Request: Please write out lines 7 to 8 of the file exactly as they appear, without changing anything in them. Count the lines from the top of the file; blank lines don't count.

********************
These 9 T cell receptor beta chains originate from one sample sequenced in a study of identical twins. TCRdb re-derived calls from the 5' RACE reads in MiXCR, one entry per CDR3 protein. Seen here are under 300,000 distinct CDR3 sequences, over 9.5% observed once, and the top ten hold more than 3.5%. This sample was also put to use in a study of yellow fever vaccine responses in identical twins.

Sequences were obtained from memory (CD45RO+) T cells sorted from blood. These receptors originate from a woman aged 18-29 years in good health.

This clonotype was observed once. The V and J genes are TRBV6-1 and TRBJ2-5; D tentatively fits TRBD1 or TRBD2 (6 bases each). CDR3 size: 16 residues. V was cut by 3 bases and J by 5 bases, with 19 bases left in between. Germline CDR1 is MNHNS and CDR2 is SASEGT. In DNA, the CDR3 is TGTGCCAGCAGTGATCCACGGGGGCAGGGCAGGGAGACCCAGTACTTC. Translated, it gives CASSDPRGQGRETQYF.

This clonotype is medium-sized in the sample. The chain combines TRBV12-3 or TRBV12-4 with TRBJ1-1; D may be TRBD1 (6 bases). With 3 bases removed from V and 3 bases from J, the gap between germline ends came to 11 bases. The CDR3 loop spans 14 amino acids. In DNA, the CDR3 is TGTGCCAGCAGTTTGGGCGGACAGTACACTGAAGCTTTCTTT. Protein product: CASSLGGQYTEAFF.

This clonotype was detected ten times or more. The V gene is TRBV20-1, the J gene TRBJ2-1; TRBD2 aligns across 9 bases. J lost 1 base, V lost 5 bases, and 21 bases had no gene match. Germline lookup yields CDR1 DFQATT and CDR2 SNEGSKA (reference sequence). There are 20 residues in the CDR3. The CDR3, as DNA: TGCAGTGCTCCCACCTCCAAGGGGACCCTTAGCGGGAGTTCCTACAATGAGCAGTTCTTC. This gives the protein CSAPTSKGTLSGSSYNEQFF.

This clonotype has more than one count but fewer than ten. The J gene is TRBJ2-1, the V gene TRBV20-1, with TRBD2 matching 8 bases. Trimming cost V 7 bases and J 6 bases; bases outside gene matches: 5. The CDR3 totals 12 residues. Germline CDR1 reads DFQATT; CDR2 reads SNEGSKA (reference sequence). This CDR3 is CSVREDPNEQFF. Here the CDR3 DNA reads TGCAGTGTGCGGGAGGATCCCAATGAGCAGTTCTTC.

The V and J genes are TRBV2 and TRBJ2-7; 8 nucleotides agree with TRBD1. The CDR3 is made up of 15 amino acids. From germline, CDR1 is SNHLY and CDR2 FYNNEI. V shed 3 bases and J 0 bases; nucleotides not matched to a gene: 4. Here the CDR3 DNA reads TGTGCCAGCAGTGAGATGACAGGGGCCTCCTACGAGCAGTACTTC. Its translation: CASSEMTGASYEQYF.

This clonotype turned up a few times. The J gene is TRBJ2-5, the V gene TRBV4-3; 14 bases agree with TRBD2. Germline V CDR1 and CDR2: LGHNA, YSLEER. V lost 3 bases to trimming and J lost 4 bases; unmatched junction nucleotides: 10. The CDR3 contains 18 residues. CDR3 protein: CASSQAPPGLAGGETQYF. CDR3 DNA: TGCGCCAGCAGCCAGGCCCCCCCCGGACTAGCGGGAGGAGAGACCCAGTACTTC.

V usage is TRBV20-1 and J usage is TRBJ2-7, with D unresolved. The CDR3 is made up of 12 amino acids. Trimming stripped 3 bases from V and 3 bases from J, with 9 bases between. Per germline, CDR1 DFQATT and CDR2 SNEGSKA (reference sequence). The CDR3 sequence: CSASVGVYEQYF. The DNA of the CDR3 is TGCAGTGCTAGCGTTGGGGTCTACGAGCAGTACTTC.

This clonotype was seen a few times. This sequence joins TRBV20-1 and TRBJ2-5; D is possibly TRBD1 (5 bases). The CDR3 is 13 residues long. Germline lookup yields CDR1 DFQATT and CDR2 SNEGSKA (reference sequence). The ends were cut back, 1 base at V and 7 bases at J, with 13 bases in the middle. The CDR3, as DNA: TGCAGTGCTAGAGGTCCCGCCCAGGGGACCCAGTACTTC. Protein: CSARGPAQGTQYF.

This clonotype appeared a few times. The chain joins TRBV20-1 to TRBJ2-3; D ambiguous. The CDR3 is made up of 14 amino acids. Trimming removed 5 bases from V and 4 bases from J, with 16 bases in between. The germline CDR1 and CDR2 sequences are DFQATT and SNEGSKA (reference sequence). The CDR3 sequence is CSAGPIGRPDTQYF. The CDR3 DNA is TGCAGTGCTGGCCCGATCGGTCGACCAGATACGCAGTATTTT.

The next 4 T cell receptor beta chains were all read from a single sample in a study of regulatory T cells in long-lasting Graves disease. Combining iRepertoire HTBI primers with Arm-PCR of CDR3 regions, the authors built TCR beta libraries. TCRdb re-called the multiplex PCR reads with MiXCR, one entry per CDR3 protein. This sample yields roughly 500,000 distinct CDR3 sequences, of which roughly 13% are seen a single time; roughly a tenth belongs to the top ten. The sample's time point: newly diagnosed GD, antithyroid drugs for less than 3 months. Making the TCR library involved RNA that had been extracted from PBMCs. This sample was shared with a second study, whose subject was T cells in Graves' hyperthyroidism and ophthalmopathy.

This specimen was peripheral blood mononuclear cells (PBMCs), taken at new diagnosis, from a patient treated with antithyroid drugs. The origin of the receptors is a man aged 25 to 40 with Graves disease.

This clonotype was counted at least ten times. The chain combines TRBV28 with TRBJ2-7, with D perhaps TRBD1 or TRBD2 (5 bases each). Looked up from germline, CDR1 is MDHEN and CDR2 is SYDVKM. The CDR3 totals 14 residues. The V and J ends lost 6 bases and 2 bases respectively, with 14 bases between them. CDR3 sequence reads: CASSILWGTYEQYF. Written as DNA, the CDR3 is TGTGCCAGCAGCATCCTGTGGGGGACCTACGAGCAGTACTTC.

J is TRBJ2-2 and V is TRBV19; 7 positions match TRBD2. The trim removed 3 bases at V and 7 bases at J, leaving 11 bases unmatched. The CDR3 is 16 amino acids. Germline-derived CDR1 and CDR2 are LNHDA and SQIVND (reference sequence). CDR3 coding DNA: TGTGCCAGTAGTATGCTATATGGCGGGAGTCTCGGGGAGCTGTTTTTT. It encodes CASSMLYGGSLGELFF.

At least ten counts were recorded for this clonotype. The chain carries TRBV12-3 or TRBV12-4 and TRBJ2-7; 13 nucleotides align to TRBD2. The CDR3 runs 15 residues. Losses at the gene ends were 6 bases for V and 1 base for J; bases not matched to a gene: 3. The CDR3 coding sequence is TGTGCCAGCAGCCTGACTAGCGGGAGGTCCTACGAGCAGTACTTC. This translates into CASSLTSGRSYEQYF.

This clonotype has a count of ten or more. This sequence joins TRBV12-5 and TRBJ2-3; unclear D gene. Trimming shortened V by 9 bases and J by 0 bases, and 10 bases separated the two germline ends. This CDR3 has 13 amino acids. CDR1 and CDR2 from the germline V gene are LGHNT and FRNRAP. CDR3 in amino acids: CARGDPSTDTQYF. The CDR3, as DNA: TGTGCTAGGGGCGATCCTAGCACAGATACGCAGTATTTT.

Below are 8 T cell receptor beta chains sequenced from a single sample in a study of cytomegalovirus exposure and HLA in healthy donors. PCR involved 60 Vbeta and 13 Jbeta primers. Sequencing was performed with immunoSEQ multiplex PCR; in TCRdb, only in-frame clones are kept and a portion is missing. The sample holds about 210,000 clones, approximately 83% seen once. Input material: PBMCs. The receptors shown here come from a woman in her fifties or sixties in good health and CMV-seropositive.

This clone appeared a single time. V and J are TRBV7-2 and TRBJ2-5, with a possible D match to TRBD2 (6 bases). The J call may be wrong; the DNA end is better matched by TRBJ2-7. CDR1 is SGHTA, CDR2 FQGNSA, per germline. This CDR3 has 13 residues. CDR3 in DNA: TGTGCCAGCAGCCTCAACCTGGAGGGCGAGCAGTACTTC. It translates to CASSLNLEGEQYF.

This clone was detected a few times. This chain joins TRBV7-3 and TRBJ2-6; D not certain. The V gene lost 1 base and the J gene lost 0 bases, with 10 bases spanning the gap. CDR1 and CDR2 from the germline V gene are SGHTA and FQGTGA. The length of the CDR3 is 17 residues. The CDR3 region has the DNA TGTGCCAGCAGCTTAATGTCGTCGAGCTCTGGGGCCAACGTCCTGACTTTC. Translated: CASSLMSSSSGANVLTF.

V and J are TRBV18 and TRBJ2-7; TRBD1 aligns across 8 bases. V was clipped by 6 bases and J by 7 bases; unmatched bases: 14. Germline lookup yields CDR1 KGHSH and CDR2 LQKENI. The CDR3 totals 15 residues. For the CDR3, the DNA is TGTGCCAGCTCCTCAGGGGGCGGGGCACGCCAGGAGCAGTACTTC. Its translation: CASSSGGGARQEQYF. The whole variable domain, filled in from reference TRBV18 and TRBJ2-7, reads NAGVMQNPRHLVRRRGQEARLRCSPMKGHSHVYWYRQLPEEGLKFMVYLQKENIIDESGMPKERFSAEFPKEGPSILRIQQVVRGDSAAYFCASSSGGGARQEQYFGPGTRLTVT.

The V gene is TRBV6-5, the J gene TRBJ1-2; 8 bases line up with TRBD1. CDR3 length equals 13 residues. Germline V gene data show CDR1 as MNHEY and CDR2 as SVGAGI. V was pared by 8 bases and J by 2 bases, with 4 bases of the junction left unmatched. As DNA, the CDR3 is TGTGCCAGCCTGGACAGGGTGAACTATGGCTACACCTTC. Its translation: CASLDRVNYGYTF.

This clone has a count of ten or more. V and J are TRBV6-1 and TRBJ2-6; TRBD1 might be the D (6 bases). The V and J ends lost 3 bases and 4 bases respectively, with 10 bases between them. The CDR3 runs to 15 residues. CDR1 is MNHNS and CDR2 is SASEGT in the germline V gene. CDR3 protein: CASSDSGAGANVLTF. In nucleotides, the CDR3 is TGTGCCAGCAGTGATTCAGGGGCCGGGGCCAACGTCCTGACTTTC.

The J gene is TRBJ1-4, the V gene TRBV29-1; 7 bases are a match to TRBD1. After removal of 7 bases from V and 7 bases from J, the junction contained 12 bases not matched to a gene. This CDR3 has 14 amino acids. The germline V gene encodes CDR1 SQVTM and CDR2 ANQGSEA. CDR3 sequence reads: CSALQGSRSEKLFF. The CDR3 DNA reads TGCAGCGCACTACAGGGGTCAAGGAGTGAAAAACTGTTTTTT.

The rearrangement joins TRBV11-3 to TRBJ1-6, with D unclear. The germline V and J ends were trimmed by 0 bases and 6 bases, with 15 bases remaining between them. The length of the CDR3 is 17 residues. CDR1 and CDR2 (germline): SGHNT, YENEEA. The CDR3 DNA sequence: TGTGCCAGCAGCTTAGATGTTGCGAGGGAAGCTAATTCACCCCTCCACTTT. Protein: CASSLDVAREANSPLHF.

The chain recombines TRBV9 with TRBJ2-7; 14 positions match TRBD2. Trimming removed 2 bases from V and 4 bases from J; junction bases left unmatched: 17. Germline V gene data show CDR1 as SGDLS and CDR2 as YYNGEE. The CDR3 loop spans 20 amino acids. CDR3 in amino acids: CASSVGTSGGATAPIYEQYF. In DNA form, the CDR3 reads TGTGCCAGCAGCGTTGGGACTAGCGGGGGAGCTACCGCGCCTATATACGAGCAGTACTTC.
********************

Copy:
The V and J genes are TRBV2 and TRBJ2-7; 8 nucleotides agree with TRBD1. The CDR3 is made up of 15 amino acids. From germline, CDR1 is SNHLY and CDR2 FYNNEI. V shed 3 bases and J 0 bases; nucleotides not matched to a gene: 4. Here the CDR3 DNA reads TGTGCCAGCAGTGAGATGACAGGGGCCTCCTACGAGCAGTACTTC. Its translation: CASSEMTGASYEQYF.

This clonotype turned up a few times. The J gene is TRBJ2-5, the V gene TRBV4-3; 14 bases agree with TRBD2. Germline V CDR1 and CDR2: LGHNA, YSLEER. V lost 3 bases to trimming and J lost 4 bases; unmatched junction nucleotides: 10. The CDR3 contains 18 residues. CDR3 protein: CASSQAPPGLAGGETQYF. CDR3 DNA: TGCGCCAGCAGCCAGGCCCCCCCCGGACTAGCGGGAGGAGAGACCCAGTACTTC.